Metrics with a purpose…

June 22, 2019

Many executives receive a great deal of data from CSO’s but the majority of instance, they are based on compliance rules put forth in the organization. While it is important to know the completeness of these controls, those metrics can be difficult for the executive team to quantify or fully understand how they relate to their security posture. Adherence to these rules and technical controls are very important and should be maintained, but if an event or disaster occurs, compliance data elements do not help with recovery or posture.

We still suggest tracking common and important metrics, such as vulnerability scans, patch status, compliance metrics, etc… but CSO’s should emphasize certain data elements which provide the executive team a deeper understanding of their security posture. Implementing and maintaining a valid baseline maturity model is the first step in provide real information to your executives. If you just show data from a graph that states how many attack attempts were blocked, then your executive team will assume that everything is still fine – until the first weakness is exploited. These metrics need to show relevance and most executives will not know what to do with the report without any context. Taking the metrics, you are gathering and then creating a maturity model based on that data provides insight to the security program and if progress is being made.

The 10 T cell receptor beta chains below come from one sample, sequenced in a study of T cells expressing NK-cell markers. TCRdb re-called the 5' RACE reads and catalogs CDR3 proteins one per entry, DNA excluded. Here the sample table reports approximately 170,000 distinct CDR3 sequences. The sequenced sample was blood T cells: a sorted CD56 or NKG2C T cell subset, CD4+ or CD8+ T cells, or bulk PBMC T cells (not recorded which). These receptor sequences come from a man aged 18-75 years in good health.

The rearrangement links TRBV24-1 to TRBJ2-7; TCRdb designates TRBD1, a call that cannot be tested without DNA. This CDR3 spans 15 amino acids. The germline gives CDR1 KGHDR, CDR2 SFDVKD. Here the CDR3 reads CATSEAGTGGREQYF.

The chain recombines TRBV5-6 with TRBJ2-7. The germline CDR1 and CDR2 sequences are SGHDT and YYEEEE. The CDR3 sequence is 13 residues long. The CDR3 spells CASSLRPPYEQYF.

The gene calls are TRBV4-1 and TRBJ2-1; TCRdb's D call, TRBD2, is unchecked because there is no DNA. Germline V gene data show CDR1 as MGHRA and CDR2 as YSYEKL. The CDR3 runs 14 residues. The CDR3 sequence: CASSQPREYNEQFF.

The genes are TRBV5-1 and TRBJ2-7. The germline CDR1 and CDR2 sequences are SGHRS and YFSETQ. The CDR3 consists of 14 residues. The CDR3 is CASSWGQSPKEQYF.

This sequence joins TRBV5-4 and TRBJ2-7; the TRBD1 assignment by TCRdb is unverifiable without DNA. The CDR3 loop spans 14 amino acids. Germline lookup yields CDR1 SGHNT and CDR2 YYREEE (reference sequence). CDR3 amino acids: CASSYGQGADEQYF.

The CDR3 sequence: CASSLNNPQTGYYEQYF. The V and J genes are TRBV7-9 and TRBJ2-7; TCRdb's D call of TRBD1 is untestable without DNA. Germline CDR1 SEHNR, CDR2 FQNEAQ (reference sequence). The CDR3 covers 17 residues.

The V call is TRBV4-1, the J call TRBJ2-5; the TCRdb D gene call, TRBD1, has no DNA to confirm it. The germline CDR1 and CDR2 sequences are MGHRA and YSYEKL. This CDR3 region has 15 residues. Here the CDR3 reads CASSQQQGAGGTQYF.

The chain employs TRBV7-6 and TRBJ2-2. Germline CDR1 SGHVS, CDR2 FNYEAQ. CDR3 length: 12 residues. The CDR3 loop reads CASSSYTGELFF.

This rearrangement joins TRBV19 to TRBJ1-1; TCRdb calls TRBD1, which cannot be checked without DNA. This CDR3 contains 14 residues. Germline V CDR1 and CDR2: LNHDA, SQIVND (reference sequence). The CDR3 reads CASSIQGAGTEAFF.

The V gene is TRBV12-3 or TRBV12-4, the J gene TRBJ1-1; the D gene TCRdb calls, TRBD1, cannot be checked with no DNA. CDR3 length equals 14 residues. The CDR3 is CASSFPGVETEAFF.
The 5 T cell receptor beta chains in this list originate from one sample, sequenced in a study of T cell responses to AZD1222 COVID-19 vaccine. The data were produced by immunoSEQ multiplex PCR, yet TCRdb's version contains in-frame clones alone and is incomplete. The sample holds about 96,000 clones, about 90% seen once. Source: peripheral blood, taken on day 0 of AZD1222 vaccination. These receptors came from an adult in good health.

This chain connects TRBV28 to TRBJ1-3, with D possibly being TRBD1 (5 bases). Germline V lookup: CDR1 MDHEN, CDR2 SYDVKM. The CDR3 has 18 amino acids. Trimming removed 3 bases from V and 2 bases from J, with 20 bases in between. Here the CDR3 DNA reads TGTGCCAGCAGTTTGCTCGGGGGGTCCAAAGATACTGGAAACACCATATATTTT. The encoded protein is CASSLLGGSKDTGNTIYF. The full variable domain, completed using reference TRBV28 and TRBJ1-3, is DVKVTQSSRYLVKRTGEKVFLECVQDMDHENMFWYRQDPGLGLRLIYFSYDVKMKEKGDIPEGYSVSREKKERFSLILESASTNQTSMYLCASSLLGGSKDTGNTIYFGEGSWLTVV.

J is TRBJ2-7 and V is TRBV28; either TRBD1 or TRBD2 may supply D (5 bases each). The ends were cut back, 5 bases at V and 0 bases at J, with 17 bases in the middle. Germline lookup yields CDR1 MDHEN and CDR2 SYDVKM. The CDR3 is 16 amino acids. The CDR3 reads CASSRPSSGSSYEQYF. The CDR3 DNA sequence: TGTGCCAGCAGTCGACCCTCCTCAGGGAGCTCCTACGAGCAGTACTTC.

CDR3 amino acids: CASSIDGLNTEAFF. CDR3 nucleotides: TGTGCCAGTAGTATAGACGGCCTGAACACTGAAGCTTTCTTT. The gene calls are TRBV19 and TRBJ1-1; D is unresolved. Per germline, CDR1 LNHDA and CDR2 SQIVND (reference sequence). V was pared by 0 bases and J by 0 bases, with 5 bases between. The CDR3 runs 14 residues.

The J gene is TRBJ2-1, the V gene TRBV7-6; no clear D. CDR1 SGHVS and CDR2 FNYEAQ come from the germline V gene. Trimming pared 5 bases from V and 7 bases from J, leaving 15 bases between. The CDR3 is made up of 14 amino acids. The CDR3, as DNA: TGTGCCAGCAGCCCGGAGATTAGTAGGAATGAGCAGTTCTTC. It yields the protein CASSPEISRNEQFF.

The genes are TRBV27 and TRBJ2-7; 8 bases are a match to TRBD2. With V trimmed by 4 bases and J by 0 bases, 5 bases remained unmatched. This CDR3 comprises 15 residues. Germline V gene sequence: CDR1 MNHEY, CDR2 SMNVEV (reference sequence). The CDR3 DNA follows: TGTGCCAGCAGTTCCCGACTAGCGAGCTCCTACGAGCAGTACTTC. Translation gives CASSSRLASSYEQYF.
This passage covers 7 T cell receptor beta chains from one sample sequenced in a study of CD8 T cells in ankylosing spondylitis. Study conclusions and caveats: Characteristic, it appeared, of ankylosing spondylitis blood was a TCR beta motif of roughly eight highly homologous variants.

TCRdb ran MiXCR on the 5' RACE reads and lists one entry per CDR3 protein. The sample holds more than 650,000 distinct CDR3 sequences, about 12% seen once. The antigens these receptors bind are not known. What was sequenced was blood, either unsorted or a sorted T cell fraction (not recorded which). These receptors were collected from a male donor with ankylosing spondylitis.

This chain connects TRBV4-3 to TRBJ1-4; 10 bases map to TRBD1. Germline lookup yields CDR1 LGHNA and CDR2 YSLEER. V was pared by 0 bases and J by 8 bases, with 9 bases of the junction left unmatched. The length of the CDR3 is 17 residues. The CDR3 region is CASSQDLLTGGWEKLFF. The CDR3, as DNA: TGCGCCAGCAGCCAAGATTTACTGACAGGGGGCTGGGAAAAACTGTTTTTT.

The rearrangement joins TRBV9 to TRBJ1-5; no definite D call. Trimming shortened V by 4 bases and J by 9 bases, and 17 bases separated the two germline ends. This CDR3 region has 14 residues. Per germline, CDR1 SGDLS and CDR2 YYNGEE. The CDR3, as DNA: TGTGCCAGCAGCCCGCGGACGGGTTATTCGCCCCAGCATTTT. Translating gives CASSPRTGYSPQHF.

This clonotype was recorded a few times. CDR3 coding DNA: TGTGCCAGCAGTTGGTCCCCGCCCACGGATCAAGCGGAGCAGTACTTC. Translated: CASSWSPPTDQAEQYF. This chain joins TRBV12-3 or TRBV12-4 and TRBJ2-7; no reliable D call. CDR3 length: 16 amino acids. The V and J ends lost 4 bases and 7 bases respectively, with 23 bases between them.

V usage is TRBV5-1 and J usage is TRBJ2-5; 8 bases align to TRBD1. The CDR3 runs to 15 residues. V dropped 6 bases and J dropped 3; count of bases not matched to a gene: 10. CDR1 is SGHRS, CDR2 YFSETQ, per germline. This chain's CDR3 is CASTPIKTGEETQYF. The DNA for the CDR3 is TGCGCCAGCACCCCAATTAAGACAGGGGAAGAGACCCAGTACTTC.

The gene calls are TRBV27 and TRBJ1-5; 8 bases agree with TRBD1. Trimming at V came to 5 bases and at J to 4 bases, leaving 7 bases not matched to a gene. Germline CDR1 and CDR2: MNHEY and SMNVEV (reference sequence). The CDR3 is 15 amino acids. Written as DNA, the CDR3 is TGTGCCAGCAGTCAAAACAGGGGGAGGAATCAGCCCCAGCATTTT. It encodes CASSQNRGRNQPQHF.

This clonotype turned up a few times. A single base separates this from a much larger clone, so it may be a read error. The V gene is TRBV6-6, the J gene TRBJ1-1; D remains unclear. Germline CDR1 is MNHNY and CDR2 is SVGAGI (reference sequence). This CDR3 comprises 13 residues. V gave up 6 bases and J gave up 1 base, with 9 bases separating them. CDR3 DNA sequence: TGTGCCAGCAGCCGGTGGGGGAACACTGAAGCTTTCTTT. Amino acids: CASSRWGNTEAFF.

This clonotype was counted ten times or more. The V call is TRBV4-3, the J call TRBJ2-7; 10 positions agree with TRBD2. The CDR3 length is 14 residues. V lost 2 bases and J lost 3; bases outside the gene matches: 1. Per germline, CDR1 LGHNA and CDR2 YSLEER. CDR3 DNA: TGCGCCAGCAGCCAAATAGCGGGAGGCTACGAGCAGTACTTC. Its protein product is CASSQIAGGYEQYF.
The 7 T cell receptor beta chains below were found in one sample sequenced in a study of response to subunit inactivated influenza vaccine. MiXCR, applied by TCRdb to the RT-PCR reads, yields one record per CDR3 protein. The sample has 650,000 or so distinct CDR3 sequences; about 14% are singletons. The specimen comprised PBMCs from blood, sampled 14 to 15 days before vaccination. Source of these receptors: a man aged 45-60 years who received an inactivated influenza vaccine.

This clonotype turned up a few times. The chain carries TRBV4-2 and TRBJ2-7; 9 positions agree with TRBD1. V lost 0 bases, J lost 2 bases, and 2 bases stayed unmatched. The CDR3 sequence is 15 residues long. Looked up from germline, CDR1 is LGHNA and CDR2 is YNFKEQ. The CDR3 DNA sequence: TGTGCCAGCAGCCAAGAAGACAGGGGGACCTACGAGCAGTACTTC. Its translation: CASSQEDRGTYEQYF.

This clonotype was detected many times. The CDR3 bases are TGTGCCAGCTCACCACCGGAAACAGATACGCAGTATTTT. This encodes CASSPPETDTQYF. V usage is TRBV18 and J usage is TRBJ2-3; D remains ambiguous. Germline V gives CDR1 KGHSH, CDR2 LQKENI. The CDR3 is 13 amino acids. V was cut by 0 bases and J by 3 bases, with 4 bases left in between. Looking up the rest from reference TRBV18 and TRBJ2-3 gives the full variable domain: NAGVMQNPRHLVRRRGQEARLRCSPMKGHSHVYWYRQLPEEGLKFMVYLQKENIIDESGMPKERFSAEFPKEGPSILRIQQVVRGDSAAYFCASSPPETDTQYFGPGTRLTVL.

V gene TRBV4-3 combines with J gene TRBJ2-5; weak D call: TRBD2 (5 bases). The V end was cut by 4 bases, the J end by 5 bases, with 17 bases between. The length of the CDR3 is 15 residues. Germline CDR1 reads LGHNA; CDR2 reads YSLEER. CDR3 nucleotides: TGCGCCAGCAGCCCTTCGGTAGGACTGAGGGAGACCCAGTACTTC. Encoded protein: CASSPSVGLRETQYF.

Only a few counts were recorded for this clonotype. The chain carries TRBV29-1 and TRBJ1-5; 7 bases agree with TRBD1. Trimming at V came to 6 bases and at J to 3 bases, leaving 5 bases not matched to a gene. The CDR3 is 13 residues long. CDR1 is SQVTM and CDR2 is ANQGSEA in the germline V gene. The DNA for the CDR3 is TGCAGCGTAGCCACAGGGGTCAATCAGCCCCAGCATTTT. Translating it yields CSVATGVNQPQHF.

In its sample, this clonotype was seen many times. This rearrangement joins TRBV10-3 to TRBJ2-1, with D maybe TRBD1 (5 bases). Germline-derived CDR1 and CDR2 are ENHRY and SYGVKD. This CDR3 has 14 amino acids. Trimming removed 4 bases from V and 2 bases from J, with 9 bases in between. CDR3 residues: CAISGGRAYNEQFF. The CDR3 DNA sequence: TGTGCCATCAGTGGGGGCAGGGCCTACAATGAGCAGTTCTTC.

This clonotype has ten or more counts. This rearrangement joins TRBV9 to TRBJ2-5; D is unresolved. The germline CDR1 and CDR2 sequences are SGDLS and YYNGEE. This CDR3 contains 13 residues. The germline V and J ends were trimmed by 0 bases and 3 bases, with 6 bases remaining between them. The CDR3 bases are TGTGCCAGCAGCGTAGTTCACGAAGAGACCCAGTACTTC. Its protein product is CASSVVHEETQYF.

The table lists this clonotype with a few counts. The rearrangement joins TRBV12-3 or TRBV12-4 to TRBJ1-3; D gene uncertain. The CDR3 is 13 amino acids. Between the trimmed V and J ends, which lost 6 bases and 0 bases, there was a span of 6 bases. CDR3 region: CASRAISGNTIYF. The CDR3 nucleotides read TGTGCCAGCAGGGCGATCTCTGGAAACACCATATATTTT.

There are multiple security maturity models to choose from and implement so there is no need to reinvent the wheel. Choose the one that fits your type of organization and tweak that one as needed. At the simplest design – you want to move from a Reactive style maturity level and implement the appropriate Compliance driven controls, such as mandatory regulatory overlays, and then finally move into a Risk Based maturity level where your organization is proactively correctly security deficiencies.

These models and the components within them will vary from boardroom to boardroom. Some executives care deeply and understand the struggles that may be occurring within the security department while others have very little interest. CSOs must build relationships and have thoughtful conversations so they can develop the appropriate maturity model. Making sure that these reports capture the correct data elements that each business unit cares about is vital so the executives can provide informed business decisions.